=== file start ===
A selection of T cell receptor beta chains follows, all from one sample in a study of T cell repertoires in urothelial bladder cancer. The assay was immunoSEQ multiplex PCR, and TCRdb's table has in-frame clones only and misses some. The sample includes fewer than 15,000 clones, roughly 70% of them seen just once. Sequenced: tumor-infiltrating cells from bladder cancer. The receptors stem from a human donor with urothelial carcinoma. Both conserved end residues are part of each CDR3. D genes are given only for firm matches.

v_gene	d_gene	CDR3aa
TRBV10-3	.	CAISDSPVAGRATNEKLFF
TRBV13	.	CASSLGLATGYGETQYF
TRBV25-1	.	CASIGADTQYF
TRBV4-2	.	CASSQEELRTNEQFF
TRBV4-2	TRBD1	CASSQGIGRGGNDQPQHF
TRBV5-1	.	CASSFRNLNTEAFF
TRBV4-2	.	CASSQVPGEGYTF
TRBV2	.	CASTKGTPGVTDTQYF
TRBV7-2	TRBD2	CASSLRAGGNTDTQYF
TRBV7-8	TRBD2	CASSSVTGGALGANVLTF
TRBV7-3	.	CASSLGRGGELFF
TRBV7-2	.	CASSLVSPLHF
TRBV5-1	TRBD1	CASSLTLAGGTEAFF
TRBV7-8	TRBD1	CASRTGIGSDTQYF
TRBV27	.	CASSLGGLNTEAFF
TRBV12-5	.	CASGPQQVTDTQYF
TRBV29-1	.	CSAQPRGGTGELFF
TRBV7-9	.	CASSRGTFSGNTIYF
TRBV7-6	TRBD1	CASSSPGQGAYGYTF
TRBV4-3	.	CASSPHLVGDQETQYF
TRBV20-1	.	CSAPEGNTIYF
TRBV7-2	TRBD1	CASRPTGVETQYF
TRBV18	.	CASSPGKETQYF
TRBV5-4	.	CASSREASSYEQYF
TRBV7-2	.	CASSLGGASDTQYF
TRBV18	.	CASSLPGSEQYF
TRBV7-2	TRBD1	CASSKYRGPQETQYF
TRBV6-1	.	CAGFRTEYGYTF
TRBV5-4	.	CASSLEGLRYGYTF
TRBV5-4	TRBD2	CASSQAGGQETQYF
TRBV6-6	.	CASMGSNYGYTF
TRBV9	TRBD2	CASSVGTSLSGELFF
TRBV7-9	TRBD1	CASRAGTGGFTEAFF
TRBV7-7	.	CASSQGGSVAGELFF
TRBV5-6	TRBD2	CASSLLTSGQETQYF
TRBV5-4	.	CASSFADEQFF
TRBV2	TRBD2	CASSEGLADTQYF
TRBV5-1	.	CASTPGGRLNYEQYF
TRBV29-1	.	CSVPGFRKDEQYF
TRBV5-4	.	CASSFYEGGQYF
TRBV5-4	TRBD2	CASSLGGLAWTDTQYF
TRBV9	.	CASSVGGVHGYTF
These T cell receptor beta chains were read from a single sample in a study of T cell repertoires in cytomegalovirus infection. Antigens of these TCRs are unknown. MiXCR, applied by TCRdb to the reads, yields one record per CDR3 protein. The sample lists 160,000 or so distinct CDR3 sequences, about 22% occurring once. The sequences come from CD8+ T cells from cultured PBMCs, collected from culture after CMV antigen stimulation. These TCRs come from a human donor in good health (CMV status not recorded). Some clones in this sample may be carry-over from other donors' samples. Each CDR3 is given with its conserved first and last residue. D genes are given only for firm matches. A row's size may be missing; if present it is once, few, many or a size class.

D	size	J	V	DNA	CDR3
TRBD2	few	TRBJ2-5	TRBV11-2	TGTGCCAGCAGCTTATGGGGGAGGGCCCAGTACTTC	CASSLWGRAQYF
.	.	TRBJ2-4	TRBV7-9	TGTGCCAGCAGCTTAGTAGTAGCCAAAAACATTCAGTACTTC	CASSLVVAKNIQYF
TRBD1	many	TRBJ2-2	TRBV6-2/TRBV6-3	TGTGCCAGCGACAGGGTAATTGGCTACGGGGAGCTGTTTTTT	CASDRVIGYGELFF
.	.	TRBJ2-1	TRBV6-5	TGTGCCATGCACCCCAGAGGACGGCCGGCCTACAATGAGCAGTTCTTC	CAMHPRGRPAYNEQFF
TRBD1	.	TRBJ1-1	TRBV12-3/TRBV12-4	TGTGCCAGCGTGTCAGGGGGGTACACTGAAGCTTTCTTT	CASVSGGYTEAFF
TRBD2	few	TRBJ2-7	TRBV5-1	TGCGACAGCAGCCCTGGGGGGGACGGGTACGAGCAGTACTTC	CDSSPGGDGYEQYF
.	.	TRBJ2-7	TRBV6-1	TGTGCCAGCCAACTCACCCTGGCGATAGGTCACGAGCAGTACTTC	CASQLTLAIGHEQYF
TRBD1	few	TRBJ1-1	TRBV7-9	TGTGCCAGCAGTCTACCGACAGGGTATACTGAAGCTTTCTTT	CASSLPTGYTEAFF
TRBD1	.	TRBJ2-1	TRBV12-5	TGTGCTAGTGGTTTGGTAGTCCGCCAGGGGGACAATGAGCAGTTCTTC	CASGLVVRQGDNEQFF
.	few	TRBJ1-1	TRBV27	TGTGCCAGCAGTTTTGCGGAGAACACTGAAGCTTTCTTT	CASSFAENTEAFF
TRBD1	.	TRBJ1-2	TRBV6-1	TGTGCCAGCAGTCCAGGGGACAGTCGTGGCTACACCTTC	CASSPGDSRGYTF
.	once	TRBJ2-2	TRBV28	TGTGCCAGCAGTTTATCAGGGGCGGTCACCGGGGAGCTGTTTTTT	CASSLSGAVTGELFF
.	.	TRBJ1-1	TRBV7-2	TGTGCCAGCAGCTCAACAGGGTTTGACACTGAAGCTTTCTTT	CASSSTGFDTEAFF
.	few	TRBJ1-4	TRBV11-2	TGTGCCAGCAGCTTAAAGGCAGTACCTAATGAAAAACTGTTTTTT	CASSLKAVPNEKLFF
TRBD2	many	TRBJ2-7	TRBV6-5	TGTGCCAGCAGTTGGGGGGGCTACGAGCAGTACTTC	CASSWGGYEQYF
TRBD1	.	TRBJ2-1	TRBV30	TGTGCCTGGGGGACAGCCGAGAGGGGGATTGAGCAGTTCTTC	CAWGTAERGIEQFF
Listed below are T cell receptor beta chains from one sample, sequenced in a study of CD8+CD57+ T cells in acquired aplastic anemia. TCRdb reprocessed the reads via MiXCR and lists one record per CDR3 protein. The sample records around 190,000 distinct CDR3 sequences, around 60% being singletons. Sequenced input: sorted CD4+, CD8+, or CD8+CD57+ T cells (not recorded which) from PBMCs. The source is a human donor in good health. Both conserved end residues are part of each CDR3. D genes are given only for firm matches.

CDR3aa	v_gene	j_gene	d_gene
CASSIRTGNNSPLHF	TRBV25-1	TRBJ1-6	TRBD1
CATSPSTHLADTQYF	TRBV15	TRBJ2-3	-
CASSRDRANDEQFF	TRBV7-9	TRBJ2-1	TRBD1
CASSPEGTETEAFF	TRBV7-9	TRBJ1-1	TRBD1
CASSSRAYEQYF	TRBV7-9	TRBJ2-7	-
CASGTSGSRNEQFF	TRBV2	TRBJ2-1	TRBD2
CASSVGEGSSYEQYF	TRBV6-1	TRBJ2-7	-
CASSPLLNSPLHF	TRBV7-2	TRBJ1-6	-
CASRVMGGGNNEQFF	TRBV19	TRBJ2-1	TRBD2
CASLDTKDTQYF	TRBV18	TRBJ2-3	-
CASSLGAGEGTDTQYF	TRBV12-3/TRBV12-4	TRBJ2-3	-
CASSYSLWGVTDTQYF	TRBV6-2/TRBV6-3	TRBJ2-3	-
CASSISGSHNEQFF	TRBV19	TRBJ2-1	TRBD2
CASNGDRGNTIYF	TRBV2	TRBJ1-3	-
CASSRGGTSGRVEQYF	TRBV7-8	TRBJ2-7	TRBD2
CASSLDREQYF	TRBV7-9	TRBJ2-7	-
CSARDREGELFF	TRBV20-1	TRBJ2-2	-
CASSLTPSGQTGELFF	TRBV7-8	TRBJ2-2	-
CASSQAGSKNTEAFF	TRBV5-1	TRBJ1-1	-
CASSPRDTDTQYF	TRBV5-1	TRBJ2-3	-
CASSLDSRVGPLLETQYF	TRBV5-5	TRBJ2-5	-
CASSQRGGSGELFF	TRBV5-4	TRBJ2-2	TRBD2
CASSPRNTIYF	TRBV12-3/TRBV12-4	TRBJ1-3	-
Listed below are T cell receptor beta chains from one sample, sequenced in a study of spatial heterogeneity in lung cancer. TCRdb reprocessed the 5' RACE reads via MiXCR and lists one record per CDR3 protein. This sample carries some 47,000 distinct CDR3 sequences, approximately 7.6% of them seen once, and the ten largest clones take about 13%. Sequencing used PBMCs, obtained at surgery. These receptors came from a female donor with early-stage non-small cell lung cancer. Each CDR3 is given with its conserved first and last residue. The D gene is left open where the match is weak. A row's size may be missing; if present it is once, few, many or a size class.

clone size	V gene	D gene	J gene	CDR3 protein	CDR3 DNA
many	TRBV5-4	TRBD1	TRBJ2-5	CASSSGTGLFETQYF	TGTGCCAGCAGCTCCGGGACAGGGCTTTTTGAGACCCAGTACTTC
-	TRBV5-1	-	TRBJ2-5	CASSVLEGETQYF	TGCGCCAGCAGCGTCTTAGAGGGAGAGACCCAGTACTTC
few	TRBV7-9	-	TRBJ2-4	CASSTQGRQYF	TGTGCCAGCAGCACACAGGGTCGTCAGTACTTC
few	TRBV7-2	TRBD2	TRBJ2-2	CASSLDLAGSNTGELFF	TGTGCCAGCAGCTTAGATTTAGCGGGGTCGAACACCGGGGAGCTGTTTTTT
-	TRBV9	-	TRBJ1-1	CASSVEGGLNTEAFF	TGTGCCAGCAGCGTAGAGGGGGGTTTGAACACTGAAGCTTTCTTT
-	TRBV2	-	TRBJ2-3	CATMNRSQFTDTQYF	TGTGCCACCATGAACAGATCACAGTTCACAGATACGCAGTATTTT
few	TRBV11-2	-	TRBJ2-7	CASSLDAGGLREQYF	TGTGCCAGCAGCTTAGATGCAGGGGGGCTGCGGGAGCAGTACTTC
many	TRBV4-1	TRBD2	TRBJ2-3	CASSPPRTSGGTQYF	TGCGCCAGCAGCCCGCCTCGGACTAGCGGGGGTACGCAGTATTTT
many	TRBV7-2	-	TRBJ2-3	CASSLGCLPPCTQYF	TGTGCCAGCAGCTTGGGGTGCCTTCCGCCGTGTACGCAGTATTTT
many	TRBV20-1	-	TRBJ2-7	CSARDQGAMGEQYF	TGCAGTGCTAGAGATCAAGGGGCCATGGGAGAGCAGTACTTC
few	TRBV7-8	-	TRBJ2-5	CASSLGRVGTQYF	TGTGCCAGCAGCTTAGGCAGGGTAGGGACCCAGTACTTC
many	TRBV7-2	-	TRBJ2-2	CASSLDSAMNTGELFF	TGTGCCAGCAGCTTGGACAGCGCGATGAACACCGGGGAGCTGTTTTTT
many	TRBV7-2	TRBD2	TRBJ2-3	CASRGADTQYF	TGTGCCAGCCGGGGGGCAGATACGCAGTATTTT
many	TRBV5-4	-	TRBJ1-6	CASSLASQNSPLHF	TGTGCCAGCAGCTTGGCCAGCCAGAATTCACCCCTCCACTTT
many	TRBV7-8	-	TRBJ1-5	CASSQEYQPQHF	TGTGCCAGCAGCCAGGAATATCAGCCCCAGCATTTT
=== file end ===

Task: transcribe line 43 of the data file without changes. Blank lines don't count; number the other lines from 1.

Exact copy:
TRBV5-4	TRBD2	CASSLGGLAWTDTQYF